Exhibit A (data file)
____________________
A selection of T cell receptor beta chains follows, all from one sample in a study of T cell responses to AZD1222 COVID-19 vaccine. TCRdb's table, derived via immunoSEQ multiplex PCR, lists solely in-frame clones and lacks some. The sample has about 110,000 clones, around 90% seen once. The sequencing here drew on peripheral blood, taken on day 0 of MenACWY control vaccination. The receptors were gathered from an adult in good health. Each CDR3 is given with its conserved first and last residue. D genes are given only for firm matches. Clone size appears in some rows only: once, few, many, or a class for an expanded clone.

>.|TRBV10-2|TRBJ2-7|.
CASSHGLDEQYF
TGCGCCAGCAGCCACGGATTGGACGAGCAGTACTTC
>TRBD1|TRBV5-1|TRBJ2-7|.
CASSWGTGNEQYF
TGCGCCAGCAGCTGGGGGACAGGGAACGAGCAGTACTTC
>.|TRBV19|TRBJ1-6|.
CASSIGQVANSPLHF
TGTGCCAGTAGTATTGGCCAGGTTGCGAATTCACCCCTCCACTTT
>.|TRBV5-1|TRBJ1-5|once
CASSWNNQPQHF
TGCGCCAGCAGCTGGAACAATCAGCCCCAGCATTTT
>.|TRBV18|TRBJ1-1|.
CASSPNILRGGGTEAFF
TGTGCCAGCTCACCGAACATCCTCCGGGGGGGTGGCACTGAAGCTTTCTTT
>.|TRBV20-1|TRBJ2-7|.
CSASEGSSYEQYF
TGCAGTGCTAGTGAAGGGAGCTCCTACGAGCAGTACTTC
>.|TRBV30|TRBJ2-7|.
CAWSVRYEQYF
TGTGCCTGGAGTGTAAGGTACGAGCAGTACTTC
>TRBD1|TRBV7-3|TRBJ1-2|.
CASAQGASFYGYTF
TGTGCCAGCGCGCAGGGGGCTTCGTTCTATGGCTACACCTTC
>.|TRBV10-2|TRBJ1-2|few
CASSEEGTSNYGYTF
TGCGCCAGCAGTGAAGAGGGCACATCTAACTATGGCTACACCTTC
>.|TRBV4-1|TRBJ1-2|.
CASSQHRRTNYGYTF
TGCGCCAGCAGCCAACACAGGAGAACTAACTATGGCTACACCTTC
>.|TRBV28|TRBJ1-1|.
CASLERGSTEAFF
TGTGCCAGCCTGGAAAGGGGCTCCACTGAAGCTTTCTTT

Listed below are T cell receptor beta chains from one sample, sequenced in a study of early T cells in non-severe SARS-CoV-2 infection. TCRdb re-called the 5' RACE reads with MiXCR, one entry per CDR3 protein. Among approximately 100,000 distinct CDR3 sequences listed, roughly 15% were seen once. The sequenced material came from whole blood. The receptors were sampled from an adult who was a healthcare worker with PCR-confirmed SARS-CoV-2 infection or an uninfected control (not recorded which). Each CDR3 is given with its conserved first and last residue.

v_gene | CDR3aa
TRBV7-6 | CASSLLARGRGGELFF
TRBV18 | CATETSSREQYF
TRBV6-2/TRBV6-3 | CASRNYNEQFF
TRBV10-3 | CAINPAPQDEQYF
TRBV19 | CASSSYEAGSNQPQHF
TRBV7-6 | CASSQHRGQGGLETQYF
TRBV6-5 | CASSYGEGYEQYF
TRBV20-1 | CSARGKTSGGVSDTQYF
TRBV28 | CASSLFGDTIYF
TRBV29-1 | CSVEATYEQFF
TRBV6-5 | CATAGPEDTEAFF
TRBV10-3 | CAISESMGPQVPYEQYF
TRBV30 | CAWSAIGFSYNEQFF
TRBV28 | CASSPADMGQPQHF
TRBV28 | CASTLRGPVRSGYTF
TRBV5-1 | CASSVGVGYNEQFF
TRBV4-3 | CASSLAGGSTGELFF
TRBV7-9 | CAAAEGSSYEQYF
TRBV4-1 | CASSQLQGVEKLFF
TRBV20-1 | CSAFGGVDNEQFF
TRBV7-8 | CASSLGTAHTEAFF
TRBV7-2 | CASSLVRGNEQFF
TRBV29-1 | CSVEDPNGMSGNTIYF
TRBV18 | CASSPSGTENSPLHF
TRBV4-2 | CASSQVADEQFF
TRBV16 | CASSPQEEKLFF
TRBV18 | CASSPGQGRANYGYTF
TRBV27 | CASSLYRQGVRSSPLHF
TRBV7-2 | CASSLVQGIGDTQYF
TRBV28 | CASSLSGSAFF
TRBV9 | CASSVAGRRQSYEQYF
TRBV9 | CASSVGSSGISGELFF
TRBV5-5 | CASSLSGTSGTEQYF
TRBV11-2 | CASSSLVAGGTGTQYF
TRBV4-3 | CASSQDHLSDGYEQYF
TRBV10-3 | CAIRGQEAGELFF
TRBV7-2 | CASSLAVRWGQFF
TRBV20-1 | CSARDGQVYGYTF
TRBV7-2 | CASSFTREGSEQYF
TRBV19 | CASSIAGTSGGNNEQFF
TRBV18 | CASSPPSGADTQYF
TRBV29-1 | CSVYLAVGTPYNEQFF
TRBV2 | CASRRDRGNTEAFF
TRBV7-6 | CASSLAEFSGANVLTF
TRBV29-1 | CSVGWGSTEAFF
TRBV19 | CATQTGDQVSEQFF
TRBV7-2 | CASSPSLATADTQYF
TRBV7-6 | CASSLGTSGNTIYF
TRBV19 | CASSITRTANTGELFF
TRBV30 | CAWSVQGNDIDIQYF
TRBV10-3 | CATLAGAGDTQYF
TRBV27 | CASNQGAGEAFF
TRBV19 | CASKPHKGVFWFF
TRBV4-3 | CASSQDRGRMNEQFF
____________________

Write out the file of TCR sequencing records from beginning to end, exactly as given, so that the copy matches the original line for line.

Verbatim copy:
A selection of T cell receptor beta chains follows, all from one sample in a study of T cell responses to AZD1222 COVID-19 vaccine. TCRdb's table, derived via immunoSEQ multiplex PCR, lists solely in-frame clones and lacks some. The sample has about 110,000 clones, around 90% seen once. The sequencing here drew on peripheral blood, taken on day 0 of MenACWY control vaccination. The receptors were gathered from an adult in good health. Each CDR3 is given with its conserved first and last residue. D genes are given only for firm matches. Clone size appears in some rows only: once, few, many, or a class for an expanded clone.

>.|TRBV10-2|TRBJ2-7|.
CASSHGLDEQYF
TGCGCCAGCAGCCACGGATTGGACGAGCAGTACTTC
>TRBD1|TRBV5-1|TRBJ2-7|.
CASSWGTGNEQYF
TGCGCCAGCAGCTGGGGGACAGGGAACGAGCAGTACTTC
>.|TRBV19|TRBJ1-6|.
CASSIGQVANSPLHF
TGTGCCAGTAGTATTGGCCAGGTTGCGAATTCACCCCTCCACTTT
>.|TRBV5-1|TRBJ1-5|once
CASSWNNQPQHF
TGCGCCAGCAGCTGGAACAATCAGCCCCAGCATTTT
>.|TRBV18|TRBJ1-1|.
CASSPNILRGGGTEAFF
TGTGCCAGCTCACCGAACATCCTCCGGGGGGGTGGCACTGAAGCTTTCTTT
>.|TRBV20-1|TRBJ2-7|.
CSASEGSSYEQYF
TGCAGTGCTAGTGAAGGGAGCTCCTACGAGCAGTACTTC
>.|TRBV30|TRBJ2-7|.
CAWSVRYEQYF
TGTGCCTGGAGTGTAAGGTACGAGCAGTACTTC
>TRBD1|TRBV7-3|TRBJ1-2|.
CASAQGASFYGYTF
TGTGCCAGCGCGCAGGGGGCTTCGTTCTATGGCTACACCTTC
>.|TRBV10-2|TRBJ1-2|few
CASSEEGTSNYGYTF
TGCGCCAGCAGTGAAGAGGGCACATCTAACTATGGCTACACCTTC
>.|TRBV4-1|TRBJ1-2|.
CASSQHRRTNYGYTF
TGCGCCAGCAGCCAACACAGGAGAACTAACTATGGCTACACCTTC
>.|TRBV28|TRBJ1-1|.
CASLERGSTEAFF
TGTGCCAGCCTGGAAAGGGGCTCCACTGAAGCTTTCTTT

Listed below are T cell receptor beta chains from one sample, sequenced in a study of early T cells in non-severe SARS-CoV-2 infection. TCRdb re-called the 5' RACE reads with MiXCR, one entry per CDR3 protein. Among approximately 100,000 distinct CDR3 sequences listed, roughly 15% were seen once. The sequenced material came from whole blood. The receptors were sampled from an adult who was a healthcare worker with PCR-confirmed SARS-CoV-2 infection or an uninfected control (not recorded which). Each CDR3 is given with its conserved first and last residue.

v_gene | CDR3aa
TRBV7-6 | CASSLLARGRGGELFF
TRBV18 | CATETSSREQYF
TRBV6-2/TRBV6-3 | CASRNYNEQFF
TRBV10-3 | CAINPAPQDEQYF
TRBV19 | CASSSYEAGSNQPQHF
TRBV7-6 | CASSQHRGQGGLETQYF
TRBV6-5 | CASSYGEGYEQYF
TRBV20-1 | CSARGKTSGGVSDTQYF
TRBV28 | CASSLFGDTIYF
TRBV29-1 | CSVEATYEQFF
TRBV6-5 | CATAGPEDTEAFF
TRBV10-3 | CAISESMGPQVPYEQYF
TRBV30 | CAWSAIGFSYNEQFF
TRBV28 | CASSPADMGQPQHF
TRBV28 | CASTLRGPVRSGYTF
TRBV5-1 | CASSVGVGYNEQFF
TRBV4-3 | CASSLAGGSTGELFF
TRBV7-9 | CAAAEGSSYEQYF
TRBV4-1 | CASSQLQGVEKLFF
TRBV20-1 | CSAFGGVDNEQFF
TRBV7-8 | CASSLGTAHTEAFF
TRBV7-2 | CASSLVRGNEQFF
TRBV29-1 | CSVEDPNGMSGNTIYF
TRBV18 | CASSPSGTENSPLHF
TRBV4-2 | CASSQVADEQFF
TRBV16 | CASSPQEEKLFF
TRBV18 | CASSPGQGRANYGYTF
TRBV27 | CASSLYRQGVRSSPLHF
TRBV7-2 | CASSLVQGIGDTQYF
TRBV28 | CASSLSGSAFF
TRBV9 | CASSVAGRRQSYEQYF
TRBV9 | CASSVGSSGISGELFF
TRBV5-5 | CASSLSGTSGTEQYF
TRBV11-2 | CASSSLVAGGTGTQYF
TRBV4-3 | CASSQDHLSDGYEQYF
TRBV10-3 | CAIRGQEAGELFF
TRBV7-2 | CASSLAVRWGQFF
TRBV20-1 | CSARDGQVYGYTF
TRBV7-2 | CASSFTREGSEQYF
TRBV19 | CASSIAGTSGGNNEQFF
TRBV18 | CASSPPSGADTQYF
TRBV29-1 | CSVYLAVGTPYNEQFF
TRBV2 | CASRRDRGNTEAFF
TRBV7-6 | CASSLAEFSGANVLTF
TRBV29-1 | CSVGWGSTEAFF
TRBV19 | CATQTGDQVSEQFF
TRBV7-2 | CASSPSLATADTQYF
TRBV7-6 | CASSLGTSGNTIYF
TRBV19 | CASSITRTANTGELFF
TRBV30 | CAWSVQGNDIDIQYF
TRBV10-3 | CATLAGAGDTQYF
TRBV27 | CASNQGAGEAFF
TRBV19 | CASKPHKGVFWFF
TRBV4-3 | CASSQDRGRMNEQFF